Hung By The British: The Activist Who Fought To Improve The Lives Of Labourers In Malaya

He was hung only two months of his incarceration for allegedly being in possession of an unlicensed firearm.

Cover image via Malaysiakini & Sosialis

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We have read stories of numerous freedom fighters who fought tirelessly for our country's independence in our history books.

But some of them fall through the cracks and fail to be recognised for their contribution, and S. A. Ganapathy is one of them.

Many pre-independence citizens would remember his role in the communist underground rebellion during the Japanese occupation of Malaya. 

He was a fighter of the workers' movement, dedicating his life to improving the lives of the working class.

Ganapathy also fought for full independence of Malaya from the British colonialists.

Image via Sosialis

According to Telegram No. 510 from High Commissioner of Malaya to the Secretary of State of Colonies dated 2 May 1949, Ganapathy was born in 1917 in Tamil Nadu, India. He migrated to Malaya in 1929.

In 1939, Ganapathy joined the Malayan Communist Party (CPM) and served in the Indian National Army (INA) as an instructor during the Japanese occupation from 1943 to 1945.

In 1945, he was appointed as a secretary for CPM, working specifically in organising the Indian section of the General Labour Union (GLU). Because of his active work in the union, he was reported to be a member of the Central Executive Committee of CPM.

In February 1947, he was elected President of the Pan Malayan Federation of Trade Unions (PMFTU) after successfully seeking to increase the GLU's influence

The PMFTU was the first union party in Malaya and it was established to merge all trade unions under one roof.

The Singapore Free Press reported that under Ganapathy's leadership, the union had 22 resolutions and one of them was demand for basic salary.

According to Varnam, Ganapathy stressed the significance of a democratic system in order to improve workers' standards of living.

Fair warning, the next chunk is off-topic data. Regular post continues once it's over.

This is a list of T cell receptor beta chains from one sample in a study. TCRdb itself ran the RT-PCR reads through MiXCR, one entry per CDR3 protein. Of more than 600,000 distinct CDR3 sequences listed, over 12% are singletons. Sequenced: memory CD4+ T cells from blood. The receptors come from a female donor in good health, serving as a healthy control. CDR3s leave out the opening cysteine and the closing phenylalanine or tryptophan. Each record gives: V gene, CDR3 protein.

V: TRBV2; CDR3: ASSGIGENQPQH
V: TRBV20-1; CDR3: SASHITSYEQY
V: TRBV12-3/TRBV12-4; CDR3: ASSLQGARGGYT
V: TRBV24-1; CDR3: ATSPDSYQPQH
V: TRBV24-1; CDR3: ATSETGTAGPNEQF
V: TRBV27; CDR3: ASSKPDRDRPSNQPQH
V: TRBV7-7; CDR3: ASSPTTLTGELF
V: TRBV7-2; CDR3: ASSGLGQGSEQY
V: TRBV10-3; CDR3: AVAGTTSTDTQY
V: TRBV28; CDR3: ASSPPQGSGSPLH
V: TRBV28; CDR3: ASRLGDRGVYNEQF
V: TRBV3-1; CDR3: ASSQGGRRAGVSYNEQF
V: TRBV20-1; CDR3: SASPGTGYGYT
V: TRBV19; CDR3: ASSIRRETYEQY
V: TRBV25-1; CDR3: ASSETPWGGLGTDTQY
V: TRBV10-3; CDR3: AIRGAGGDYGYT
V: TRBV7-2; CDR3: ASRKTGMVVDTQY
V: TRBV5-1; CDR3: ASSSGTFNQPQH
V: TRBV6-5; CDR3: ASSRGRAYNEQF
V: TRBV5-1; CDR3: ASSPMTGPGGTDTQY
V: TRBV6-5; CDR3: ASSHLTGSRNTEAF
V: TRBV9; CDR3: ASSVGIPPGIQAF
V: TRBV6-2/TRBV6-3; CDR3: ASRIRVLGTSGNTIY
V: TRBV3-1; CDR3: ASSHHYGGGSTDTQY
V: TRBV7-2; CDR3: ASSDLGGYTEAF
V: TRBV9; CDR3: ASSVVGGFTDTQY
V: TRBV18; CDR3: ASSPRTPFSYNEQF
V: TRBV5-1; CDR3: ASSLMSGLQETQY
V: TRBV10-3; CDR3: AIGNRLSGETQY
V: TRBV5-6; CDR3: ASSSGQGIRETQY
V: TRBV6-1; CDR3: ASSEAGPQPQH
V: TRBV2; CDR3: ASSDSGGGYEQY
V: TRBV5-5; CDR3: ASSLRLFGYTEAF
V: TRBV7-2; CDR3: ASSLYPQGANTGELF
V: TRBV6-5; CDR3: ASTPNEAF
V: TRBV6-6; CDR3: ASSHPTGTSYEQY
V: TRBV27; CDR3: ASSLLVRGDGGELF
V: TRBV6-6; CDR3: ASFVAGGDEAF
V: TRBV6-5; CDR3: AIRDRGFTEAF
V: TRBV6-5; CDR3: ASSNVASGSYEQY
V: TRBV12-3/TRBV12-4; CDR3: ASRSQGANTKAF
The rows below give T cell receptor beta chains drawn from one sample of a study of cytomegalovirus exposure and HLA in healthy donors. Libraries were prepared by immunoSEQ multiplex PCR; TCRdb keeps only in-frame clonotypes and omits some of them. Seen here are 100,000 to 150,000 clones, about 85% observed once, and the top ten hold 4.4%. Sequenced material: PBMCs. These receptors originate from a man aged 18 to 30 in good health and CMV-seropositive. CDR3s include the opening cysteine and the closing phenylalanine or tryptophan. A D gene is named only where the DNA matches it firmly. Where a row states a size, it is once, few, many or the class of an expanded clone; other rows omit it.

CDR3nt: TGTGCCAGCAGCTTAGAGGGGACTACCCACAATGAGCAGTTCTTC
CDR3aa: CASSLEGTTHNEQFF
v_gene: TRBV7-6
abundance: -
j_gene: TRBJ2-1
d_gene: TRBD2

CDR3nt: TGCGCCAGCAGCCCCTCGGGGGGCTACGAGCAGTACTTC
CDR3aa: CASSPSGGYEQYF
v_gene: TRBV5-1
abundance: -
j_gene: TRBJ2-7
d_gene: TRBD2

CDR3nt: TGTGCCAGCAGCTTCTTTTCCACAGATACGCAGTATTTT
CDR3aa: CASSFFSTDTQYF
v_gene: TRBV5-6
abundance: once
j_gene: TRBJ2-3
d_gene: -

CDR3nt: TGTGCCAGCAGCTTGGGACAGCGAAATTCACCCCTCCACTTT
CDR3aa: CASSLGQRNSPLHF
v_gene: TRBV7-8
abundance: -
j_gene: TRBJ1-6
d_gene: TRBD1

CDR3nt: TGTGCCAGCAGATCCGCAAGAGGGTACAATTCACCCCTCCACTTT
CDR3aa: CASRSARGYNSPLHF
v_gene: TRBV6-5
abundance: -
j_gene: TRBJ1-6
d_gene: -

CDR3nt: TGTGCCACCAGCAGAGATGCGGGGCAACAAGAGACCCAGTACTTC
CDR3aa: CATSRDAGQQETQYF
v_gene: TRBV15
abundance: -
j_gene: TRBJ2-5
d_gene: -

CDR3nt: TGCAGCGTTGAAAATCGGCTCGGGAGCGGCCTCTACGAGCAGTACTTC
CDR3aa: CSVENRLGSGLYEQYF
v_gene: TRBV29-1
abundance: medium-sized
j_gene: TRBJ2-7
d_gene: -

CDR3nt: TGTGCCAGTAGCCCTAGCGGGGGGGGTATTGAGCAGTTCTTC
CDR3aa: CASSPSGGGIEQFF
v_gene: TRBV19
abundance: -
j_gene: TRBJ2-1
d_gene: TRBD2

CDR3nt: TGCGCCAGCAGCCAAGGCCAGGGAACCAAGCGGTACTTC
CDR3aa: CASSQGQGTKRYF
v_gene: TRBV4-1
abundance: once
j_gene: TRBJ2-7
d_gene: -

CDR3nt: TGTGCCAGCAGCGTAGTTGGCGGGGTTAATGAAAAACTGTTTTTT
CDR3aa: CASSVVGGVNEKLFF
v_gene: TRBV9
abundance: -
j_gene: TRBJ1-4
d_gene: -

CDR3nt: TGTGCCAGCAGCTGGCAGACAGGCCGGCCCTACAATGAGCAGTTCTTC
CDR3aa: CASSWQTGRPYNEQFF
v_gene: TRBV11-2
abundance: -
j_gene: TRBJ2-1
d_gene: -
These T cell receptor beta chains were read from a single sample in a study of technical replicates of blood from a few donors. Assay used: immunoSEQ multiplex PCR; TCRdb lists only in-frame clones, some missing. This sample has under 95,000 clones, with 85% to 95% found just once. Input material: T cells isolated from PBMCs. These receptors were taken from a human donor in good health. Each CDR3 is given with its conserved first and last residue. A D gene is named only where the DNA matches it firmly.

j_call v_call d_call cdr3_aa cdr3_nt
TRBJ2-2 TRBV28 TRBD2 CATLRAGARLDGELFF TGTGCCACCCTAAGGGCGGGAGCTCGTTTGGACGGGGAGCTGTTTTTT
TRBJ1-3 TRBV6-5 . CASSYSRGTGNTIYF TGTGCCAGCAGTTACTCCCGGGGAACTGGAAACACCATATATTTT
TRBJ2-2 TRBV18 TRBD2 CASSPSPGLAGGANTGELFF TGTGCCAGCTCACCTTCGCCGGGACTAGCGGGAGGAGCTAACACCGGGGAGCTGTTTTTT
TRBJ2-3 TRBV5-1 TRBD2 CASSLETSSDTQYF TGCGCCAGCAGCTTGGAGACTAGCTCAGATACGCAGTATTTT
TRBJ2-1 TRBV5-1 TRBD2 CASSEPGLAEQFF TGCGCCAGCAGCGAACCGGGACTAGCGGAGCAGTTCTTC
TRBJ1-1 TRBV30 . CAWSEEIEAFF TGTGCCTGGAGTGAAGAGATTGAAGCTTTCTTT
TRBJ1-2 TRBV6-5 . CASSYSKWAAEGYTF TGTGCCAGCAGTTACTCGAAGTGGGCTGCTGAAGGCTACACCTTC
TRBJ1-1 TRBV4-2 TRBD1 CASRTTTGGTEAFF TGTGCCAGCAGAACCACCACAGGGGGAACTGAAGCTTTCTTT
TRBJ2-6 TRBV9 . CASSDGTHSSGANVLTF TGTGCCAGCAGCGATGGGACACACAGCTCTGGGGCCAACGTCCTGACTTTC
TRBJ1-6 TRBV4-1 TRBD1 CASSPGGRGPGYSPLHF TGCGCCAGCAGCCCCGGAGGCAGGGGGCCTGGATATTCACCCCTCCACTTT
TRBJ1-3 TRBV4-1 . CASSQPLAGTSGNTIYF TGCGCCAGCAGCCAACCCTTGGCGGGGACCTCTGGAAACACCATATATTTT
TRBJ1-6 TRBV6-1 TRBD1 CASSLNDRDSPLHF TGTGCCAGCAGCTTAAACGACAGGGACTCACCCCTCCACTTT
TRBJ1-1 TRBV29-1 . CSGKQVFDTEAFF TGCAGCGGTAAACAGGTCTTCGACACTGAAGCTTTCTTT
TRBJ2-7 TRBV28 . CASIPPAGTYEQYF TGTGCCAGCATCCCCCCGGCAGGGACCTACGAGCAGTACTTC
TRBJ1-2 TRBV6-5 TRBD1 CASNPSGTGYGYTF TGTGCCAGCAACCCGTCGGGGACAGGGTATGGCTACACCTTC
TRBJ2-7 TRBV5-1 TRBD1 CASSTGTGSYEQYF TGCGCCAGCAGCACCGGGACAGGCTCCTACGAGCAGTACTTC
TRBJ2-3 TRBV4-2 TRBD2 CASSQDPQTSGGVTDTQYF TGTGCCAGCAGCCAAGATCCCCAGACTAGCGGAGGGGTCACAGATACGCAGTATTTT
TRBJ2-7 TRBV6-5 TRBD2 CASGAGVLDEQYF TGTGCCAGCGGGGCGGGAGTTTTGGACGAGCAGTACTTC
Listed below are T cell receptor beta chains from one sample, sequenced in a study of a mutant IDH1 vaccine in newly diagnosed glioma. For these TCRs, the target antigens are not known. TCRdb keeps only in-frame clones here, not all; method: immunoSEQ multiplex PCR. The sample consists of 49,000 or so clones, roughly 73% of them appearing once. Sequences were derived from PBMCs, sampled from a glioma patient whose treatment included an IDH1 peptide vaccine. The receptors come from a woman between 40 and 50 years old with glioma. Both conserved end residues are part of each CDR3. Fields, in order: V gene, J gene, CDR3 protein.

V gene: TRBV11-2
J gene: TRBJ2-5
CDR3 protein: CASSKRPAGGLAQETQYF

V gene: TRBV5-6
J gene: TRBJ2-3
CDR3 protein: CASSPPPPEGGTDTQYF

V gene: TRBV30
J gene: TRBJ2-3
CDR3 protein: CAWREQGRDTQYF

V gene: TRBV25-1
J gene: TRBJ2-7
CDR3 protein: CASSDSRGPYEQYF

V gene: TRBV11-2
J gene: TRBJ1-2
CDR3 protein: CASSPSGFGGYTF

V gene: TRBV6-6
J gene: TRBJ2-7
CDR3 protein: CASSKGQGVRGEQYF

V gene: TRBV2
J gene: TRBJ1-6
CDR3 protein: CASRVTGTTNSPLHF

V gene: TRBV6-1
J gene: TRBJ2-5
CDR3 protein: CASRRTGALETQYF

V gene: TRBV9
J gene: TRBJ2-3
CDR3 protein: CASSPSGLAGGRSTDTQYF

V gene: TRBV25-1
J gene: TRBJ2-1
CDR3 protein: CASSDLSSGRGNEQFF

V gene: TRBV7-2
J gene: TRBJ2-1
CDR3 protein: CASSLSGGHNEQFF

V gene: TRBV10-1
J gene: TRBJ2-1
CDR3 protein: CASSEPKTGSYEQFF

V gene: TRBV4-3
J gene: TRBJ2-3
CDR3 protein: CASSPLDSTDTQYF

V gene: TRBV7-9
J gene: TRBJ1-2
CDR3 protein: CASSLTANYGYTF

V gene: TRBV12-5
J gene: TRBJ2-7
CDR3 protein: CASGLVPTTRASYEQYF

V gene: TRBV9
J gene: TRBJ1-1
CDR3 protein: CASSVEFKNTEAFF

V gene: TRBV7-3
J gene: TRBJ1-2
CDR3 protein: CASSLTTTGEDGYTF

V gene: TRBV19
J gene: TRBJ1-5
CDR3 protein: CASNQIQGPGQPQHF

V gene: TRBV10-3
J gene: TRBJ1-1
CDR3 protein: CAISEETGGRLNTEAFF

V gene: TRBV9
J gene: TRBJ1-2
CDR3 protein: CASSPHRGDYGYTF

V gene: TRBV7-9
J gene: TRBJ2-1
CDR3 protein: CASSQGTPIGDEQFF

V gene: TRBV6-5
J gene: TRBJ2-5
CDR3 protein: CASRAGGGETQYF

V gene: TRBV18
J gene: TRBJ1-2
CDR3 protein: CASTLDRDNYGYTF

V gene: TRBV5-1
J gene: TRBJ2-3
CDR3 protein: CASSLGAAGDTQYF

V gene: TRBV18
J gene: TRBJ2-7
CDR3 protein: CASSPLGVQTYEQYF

He made political philosophy relatable to the masses, who were largely illiterate, by relating it to basic human needs. Ganapathy also advocated to the working class the importance of education.

Under Ganapathy's leadership, the PMFTU, had formed a joint coalition with Pusat Tenaga Rakyat (PUTERA) and All Malayan Council of Joint Action (AMCJA). Together they fought for a democratic constitution in Malaya, to ensure the common people's welfare was protected.

S. A. Ganapathy (front row, middle) and his PMFTU comrades.

Image via Malaya S. A. Ganapathy

According to Sosialis, Ganapathy also represented Malaya in the Asia Relationship Conference in Delhi from 25 March to 2 April 1947, which was attended by other prominent Malayan figures such as Abdullah CD from CPM and Dr. Burhannuddin al-Helmy from Malay Nationalist Party (PKMM).

Apart from that, Ganapathy led the Singapore Federations of Trade Unions (STFU) in organising a massive May Day parade of 50,000 members in 1947, as per this blog post.

The Singapore government was definitely threatened by the numbers because the following year, when STFU pledged that 100,000 labourers will take part in the May Day parade, they banned all processions and rallies.

The rally could have been the largest May Day parade in Malaya's history if it was approved.

In response to the growing opposition from these unions, the British colonialists declared a State of Emergency in June 1948, and banned all anti-colonial trade union activities

Many political activists and union members were detained during the Emergency which forced Ganapathy to go into hiding.

However, this blog post quotes The Malay Mail, states that Ganapathy was found a year later on 1 March 1949, by special constables serving for the British at a rubber estate in Rawang, Selangor.

Ganapathy allegedly put up a fight and took out an unlicensed, loaded revolver when he was asked to surrender.

This eventually led to his arrest and he was tried on 15 March 1949 for unlawful possession of a revolver and carrying six rounds of ammunition. Ganapathy was also sentenced to death by hanging on the very same day.

And on 23 April 1949, the Selangor State Executive case confirmed Ganapathy's sentence after his further appeal was dismissed in Supreme Court.

Image via Malaysiakini

Only two months after his incarceration, Ganapathy was hanged on 4 May 1949. The manner in which the British colonialists hastened the court process showed that they were so afraid of Ganapathy's influence.

His death by hanging was proclaimed as "murder" by the International Federation of Labour Unions (WFTU), as quoted by Varnam. 

Sadly, following Ganapathy's death, many of his comrades were incarcerated or executed, and PMFTU was inevitably dissolved.

This article is part of our Hari Kebangsaan Heroes series. Check out more amazing Malaysians here:

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